SMDM meetings provide a highly interactive forum for discussion of novel research based on decision and behavior theory and analytical models applied to health related decisions. Presentations of original research, keynote talks, special symposia and short courses offer attendees the opportunity to explore diverse topics in medical decision making and the unique ability to connect with colleagues one to one. We hope to see you there! 

The North American Meeting begins next week in St. Louis, MO! Click here for the latest news and follow #SMDM15 for updates! See you there!

Plans for the 16th Biennial European SMDM Conference in London Moving Forward


by Olga Kostopoulou, PhD, MSc, Imperial College London

The 16th Biennial European SMDM Conference, taking place in London (12-14 June 2016) is shaping up to be an exciting and rewarding meeting. With Olga Kostopoulou serving as Chair and Anne Stiggelbout and Liz Fenwick as Co-chairs, the conference focuses on Improving Diagnostic Decision Making. 

The meeting (and the social event) will take place at 30 Euston Square, a historic building with modern conference facilities, at the heart of London (https://30eustonsquare.co.uk). The venue is very close to two major railway stations (Euston station and King’s Cross station) and to St Pancras International, home to Eurostar. Thus, it is perfectly located for visitors arriving from Europe on the Eurostar, as well as overseas visitors who wish to explore Europe after the London meeting! 

Professor Ralph Hertwig, Managing Director of the Max Planck Institute for Human Development in Berlin, will deliver the keynote speech with the provocative and thoughtful topic “Beyond nudging: How to boost medical decision making.” As Professor Herwig notes, “Nudging bets that changing people’s choice architecture will alter their otherwise detrimental behaviors in positive and predictable ways. In this talk, I will be concerned with policy interventions that do not nudge but boost, that is, extend people's decision-making competence rather than co-opting their deficits. I will discuss boosts taken from the domains of diagnostic inference, surrogate decision making, patient communication and dietary choices.” 

The meeting will also feature a symposium on vaccination decision making with Cornelia Betsch, Robert Böhm, Stephan Lewandowsky, and Adele Diederich.  Addressing the timeliness and relevance of the session topic, symposium Chair, Dr Betsch said: “In the last decade, scientists have suggested a large amount of interventions that influence vaccine decision making to increase vaccine uptake – such as debunking vaccination myths, stressing disease risks or appealing to social motives. In the face of recent measles outbreaks, even discussion about compulsory vaccinations recurred. This session will provide an overview of the reasons for vaccine, propose interventions to raise vaccine uptake, provide insight into the know-how of applying promising approaches, and discuss the need for and potentially detrimental effects of compulsory vaccinations.”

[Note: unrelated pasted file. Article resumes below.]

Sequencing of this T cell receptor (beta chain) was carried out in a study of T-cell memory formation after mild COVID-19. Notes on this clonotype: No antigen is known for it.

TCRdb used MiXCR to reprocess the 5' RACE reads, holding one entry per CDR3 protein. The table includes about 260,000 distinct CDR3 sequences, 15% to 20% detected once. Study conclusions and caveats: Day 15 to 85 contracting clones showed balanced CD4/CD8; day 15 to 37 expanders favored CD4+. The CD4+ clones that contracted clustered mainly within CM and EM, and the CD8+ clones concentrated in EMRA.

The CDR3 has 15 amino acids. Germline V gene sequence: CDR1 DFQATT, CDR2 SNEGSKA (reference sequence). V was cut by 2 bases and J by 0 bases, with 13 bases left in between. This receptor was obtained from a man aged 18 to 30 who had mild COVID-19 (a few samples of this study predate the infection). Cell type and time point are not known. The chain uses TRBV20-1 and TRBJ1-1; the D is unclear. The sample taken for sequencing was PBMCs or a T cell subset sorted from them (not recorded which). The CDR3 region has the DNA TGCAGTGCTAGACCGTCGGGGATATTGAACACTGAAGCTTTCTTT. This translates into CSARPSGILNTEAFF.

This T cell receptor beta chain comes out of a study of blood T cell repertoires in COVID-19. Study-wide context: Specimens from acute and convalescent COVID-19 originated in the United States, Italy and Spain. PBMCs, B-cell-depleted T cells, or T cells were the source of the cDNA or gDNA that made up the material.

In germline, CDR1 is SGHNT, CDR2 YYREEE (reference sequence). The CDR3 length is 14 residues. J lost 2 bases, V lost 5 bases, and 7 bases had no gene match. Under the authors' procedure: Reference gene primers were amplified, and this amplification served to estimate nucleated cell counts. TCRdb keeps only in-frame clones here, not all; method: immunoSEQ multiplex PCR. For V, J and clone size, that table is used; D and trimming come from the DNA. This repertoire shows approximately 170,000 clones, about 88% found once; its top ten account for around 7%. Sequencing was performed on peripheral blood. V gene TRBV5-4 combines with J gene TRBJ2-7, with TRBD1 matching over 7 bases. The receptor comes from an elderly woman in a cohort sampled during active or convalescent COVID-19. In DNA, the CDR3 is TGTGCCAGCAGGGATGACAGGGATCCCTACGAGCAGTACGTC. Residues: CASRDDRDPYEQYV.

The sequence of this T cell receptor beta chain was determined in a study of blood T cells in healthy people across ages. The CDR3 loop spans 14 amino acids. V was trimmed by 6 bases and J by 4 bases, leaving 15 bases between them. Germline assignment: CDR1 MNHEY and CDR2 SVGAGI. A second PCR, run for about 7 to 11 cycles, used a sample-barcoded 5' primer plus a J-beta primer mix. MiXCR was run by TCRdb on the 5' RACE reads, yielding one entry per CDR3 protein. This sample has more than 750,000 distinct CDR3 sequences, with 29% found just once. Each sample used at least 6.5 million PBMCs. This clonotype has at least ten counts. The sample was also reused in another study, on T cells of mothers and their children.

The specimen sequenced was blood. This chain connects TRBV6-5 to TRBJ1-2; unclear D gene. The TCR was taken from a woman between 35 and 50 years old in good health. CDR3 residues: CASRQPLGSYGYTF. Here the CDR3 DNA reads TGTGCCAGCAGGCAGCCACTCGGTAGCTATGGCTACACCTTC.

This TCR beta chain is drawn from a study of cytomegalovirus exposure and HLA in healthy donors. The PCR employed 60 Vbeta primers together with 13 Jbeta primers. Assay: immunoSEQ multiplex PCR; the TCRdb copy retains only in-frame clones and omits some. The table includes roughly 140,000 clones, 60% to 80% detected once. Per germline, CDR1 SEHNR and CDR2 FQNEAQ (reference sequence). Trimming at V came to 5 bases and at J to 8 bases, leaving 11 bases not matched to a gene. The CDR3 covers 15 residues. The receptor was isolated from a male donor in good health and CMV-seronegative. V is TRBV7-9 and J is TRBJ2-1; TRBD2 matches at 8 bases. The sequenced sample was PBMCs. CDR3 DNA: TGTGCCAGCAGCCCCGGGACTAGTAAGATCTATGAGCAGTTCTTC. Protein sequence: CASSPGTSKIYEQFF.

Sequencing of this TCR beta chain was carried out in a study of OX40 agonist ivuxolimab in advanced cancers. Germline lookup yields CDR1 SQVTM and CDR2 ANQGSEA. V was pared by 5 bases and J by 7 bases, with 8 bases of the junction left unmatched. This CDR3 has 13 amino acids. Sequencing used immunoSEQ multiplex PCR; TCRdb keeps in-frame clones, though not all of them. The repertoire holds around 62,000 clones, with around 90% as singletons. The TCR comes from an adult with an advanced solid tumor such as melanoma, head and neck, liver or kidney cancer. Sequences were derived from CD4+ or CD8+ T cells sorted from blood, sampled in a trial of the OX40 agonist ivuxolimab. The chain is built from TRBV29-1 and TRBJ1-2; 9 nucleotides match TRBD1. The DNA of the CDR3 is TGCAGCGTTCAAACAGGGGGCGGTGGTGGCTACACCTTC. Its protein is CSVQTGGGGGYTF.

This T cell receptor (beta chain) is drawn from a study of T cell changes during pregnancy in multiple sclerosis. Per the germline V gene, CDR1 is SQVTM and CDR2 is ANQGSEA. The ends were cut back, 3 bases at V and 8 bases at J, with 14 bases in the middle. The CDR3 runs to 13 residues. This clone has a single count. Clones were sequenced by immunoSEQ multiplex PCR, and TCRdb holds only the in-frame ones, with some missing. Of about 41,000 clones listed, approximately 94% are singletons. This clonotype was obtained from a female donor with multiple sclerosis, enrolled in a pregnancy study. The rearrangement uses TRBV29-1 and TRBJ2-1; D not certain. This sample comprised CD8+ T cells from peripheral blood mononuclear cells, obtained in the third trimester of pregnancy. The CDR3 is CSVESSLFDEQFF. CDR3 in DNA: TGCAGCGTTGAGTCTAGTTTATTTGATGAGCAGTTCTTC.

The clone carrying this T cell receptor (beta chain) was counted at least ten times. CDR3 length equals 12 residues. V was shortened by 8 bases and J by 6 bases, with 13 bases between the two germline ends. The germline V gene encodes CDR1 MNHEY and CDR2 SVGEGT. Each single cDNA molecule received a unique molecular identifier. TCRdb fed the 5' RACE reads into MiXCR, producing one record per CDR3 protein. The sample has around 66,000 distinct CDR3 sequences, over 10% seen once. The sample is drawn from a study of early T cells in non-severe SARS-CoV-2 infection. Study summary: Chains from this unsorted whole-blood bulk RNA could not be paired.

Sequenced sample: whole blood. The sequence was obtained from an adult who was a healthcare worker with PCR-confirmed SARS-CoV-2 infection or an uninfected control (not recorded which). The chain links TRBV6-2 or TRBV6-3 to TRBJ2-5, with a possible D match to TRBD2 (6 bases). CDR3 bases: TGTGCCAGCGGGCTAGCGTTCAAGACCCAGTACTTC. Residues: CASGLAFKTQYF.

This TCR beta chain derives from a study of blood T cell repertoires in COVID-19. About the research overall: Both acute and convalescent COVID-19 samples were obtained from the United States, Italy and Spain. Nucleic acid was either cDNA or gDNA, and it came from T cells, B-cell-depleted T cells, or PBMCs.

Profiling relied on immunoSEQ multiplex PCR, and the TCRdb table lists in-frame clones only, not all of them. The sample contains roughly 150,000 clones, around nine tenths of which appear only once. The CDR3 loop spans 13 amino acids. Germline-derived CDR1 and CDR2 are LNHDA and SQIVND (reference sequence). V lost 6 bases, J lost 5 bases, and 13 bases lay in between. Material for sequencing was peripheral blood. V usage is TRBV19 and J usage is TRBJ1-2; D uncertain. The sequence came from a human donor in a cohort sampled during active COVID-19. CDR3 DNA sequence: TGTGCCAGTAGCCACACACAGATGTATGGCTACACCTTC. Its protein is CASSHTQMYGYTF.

There will be another invited symposium on early cancer diagnosis (for details, please check the meeting website (http://smdm.org/meeting/16th-biennial-european-meeting), and the possibility of a second keynote speaker. 

Finally, London! London does not need an introduction. It is a world city, boasting important museums, famous theatres, beautiful parks, historic monuments, outdoor markets, and tireless nightlife. You are never bored in London – “tired of London, tired of life”. Most important, it is a safe city with a convenient and extensive public transport system.

Olga will be at the St Louis meeting, so if you have ideas for short courses that you’d like to offer at the London meeting, speak to her! We hope to see you in London in June! 


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Updates on the 2nd Biennial Asia-Pacific SMDM Conference


by Katrina Tsang, MBChB, BSc, The Chinese University of Hong Kong

The 2nd Biennial Asia Pacific SMDM Conference, held at the Chinese University of Hong Kong, is shaping up to be an invaluable event, promoting medical decision making principles and skills in the theme of end of life care and ageing, while delving deeply into specific priority areas for the Asia-Pacific region.

The 2nd Biennial Asia-Pacific SMDM Conference will be held at The Chinese University of Hong Kong from January 8-10, 2016. The theme of the Conference is, "Making Difficult Clinical and Policy Decisions: The Example of Ageing and End of Life Care in Asia-Pacific".

Dr. Iona Heath, former president of the Royal College of General Practitioners and British Medical Journal columnist, will deliver the keynote speech. In addition, there will be a plenary session on individual-level decision making chaired by Professor Jean Woo, Emeritus Professor of Medicine, Chairman of Department of Medicine and Therapeutics, Head of Division of Geriatrics, and Directors for S.H. Ho Centre for Gerontology and Geriatrics, and Institute of Aging.

We are also pleased that researchers from 17 countries in North America, Europe, and many from Asia have submitted abstracts with the following relevant  themes: 'Making Difficult Clinical Decisions,’ 'Making Difficult Policy Decisions,’  and 'Methodological and Theoretical Developments.’  This conference is shaping up to be an invaluable event, promoting medical decision making principles and skills, while delving deeply into specific priority areas for the Asia-Pacific region.

There will also be ample opportunities during the conference to network with regional and international colleague while exploring different parts of Hong Kong.  A few examples include: riding the â€‹25-minute cable car that takes you through the mountains of Lantau in a glass-bottom cabin to visit the world's tallest, outdoor, seated bronze Buddha;  taking a stroll along the Avenue of Stars on the Victoria Harbor Waterfront while enjoying Hong Kong's iconic skyline lit up by "A Symphony of Lights" staged on both sides of the harbor;  finding good bargains from the Ladies' Markets that span 1km;  exploring the famous Temple Street Night Market while appreciating Cantonese opera singers and hearing fortune tellers unveil your future;  or exercising your taste buds in the culinary extravaganza of eateries and cuisines from all parts of the world (and getting some physical exercise afterwards).

We look forward to learning more about your work and welcoming you to the beautiful city of Hong Kong, where the East meets the West, the ancient meets the modern, science meets art, and where shared decision can make an impact on everyone's end of life and ageing.



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The Fall issue of our Journal, Medical Decision Making, is available for your review.